I would be jammed into the baby's high chair. A sheet would be tied around my neck so tightly that it is a wonder to me I didn't die of strangulation. Then Pop, who enjoyed the business no more than I, would begin.

It always took him an unconscionable time, or so it seemed to me, and he kept up a running commentary throughout the operation-a flow of bitter, acid language that kept my scalp free of parasites. He made disparaging remarks about my hair. He objected to its texture. His speech, as I said, has an Ozarkian flavor. The syllable "ire" becomes "arr" in his tongue. Thus he speaks of a thing being "hard as arrn," and of "buildin' a farr," and so on. During those horrendous haircuts he'd keep growling:

" Hair jist like warr!"

The actual cutting of the hair was akin to being broken on the rack, yet it was as child's play compared to the torture that came with the conclusion of the transaction. Throughout the snipping (he never used clippers) I must admit that I had a certain amount of compensating enjoyment from my father's unorthodox use of the nine parts of speech. But the climax of a haircut at home was unleavened horror.

Having finished the actual scissorwork, Pop would stand off and sight at me with one eye and then the other, cursing a bad job badly done. Then he'd unfasten the sheet, and I'd bend my head for the furious assault. This was the job of removing particles of hair from my neck and its environs. He would clap his large left hand down over my skull, lean forward, and start blowing and puffing. As he blew he would flail my neck with the flat of his right hand-full, vigorous blows they were too-huffing and cuffing for what seemed like an hour. When at last it was over, I would get out of the chair, stagger into the back yard, collapse on the grass beneath the cherry tree, and just lie there. If a wasp stung me I wouldn't even notice it.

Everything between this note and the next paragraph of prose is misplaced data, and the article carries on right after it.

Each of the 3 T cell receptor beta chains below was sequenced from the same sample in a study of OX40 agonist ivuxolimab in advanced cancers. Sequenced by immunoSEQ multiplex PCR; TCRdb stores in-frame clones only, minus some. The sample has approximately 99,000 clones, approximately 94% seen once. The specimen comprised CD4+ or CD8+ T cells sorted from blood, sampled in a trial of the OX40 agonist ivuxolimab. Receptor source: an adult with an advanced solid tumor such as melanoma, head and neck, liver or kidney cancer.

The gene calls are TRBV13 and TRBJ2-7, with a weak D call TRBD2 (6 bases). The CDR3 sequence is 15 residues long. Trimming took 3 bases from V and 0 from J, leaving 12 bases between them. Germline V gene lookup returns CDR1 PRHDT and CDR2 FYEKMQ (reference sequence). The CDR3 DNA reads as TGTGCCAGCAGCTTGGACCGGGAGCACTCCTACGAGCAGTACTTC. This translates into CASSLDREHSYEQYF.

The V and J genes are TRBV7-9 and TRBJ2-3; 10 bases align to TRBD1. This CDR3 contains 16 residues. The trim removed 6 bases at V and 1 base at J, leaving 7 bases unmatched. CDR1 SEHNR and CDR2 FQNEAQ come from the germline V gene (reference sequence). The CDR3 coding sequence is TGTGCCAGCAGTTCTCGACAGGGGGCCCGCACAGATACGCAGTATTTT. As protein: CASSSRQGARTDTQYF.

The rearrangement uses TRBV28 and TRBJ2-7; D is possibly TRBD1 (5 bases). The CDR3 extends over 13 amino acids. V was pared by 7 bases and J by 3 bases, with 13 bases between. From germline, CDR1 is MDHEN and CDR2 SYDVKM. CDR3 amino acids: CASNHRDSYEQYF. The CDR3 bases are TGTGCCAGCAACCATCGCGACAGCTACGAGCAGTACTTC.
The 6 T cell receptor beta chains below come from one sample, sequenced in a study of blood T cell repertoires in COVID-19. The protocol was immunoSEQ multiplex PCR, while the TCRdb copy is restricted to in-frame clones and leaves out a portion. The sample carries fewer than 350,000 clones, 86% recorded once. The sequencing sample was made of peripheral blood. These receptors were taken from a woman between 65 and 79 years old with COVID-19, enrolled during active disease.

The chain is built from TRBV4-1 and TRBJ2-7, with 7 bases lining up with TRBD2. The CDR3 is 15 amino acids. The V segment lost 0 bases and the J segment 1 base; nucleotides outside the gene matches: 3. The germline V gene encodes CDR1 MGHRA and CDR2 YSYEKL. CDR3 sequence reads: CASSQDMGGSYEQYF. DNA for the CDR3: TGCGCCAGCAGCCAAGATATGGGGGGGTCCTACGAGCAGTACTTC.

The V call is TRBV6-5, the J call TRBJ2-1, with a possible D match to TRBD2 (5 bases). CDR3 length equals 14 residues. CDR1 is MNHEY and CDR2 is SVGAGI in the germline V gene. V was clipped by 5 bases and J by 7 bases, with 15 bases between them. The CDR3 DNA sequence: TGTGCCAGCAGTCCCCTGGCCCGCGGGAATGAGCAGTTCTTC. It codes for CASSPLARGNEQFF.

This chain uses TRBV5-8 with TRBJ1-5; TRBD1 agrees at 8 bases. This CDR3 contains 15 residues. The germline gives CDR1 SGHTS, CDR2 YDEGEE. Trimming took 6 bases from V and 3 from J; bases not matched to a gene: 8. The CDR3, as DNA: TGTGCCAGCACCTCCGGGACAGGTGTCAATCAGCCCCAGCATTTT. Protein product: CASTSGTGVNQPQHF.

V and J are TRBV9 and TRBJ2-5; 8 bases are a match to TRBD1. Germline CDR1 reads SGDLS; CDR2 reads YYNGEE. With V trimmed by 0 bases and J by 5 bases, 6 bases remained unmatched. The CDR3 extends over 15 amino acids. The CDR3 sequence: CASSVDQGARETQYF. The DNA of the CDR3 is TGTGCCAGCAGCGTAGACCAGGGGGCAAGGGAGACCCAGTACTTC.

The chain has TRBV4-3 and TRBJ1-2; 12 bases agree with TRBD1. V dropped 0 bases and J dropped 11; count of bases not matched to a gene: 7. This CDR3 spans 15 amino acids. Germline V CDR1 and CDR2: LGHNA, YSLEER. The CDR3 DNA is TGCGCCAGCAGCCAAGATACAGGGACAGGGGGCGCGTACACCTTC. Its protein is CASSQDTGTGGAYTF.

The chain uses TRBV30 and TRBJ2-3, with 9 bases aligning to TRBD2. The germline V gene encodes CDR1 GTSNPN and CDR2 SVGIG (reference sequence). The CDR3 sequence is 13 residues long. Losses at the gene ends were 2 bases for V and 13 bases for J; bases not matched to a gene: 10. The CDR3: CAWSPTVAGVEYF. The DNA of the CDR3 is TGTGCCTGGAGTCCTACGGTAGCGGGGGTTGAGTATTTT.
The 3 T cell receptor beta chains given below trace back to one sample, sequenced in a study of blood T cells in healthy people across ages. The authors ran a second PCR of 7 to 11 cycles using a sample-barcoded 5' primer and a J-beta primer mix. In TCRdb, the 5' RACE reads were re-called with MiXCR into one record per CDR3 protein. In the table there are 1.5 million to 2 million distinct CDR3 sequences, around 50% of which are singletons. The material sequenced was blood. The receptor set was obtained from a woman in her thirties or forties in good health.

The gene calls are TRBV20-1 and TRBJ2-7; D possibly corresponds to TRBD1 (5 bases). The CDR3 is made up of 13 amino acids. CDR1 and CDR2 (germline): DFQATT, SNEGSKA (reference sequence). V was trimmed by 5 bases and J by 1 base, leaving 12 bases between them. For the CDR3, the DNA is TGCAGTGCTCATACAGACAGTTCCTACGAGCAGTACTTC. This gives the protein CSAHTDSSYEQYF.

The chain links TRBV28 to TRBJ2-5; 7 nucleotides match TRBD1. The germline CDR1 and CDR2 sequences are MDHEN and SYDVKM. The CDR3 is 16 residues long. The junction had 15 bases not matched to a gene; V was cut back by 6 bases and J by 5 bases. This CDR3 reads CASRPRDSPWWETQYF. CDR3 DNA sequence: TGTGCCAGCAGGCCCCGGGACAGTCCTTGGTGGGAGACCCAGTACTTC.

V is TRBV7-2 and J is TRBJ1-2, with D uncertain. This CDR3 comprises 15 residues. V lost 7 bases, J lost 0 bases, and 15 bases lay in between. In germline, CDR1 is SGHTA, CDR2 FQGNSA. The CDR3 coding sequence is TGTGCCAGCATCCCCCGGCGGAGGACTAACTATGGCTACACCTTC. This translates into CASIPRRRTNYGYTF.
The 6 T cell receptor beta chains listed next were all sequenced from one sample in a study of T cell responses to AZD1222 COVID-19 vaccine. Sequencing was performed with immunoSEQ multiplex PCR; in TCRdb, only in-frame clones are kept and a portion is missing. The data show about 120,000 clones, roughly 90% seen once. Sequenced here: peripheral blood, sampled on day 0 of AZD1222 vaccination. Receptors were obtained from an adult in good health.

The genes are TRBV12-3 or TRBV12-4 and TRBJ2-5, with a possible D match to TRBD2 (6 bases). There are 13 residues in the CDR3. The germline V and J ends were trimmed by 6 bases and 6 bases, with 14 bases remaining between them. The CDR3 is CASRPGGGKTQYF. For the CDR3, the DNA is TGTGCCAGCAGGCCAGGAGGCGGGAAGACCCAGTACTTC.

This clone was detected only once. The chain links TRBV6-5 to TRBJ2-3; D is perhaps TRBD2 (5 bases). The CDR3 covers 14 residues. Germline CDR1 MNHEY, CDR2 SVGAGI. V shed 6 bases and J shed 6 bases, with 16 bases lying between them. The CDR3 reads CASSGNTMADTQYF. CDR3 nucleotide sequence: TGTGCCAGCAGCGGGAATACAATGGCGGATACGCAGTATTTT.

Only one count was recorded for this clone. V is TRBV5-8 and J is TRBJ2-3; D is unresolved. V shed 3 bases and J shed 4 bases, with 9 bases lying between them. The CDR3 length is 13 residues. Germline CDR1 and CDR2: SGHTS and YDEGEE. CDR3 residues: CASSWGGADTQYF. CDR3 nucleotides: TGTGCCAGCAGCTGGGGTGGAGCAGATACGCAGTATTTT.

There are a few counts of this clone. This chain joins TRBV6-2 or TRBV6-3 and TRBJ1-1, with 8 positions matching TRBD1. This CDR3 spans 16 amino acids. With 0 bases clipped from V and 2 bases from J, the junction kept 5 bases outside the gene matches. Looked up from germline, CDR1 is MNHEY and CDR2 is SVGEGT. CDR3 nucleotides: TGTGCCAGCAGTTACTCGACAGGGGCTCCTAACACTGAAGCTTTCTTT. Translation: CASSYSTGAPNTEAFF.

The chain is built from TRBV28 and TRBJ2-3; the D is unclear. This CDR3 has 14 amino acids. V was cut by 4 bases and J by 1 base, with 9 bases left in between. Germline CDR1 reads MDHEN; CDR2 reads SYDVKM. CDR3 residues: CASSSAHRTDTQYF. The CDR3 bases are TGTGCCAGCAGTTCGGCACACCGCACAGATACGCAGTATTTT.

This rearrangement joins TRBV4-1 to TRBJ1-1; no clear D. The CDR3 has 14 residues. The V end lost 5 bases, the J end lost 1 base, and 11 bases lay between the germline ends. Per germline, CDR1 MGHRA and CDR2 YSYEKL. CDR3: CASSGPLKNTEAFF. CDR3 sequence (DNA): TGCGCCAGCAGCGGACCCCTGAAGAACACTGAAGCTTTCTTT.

Not long ago, during a Christmas shopping season, I remembered something out of my childhood, something involving Pop's inventiveness. I was in the most famous toy store in America and I was marveling at the ingenuity of the men who fashion our modern playthings. They had dolls that would do everything human except live together as man and wife. There were mechanical contrivances much more intricate than the inside of a cow. Watching these things whirr and whizz and click and clack, I got to thinking about a straight pin. I agreed that the toymakers were clever, but never so clever as Pop.

At Christmas time, when I was a kid, we always managed to get a few toys, some purchased out of Pop's pay envelope and some contributed by relatives. These toys were never, however, of an enduring quality and by mid-January we had broken them beyond hope, or traded them off, or thrown then at a cat. The rest of the year we had to depend on our own ingenuity for playthings.

Pop, as I have suggested, was a man who enjoyed reading his newspaper in peace each evening-those evenings when he didn't have shoes to repair or furniture to fix. Peace and quiet, in a house containing eight or nine children and a dog, is well-nigh unthinkable. He tried yelling at us, but you can't quiet that many younguns by yelling. Maybe for a few minutes, but then the leapfrog and the pillow fights and quarreling start all over again.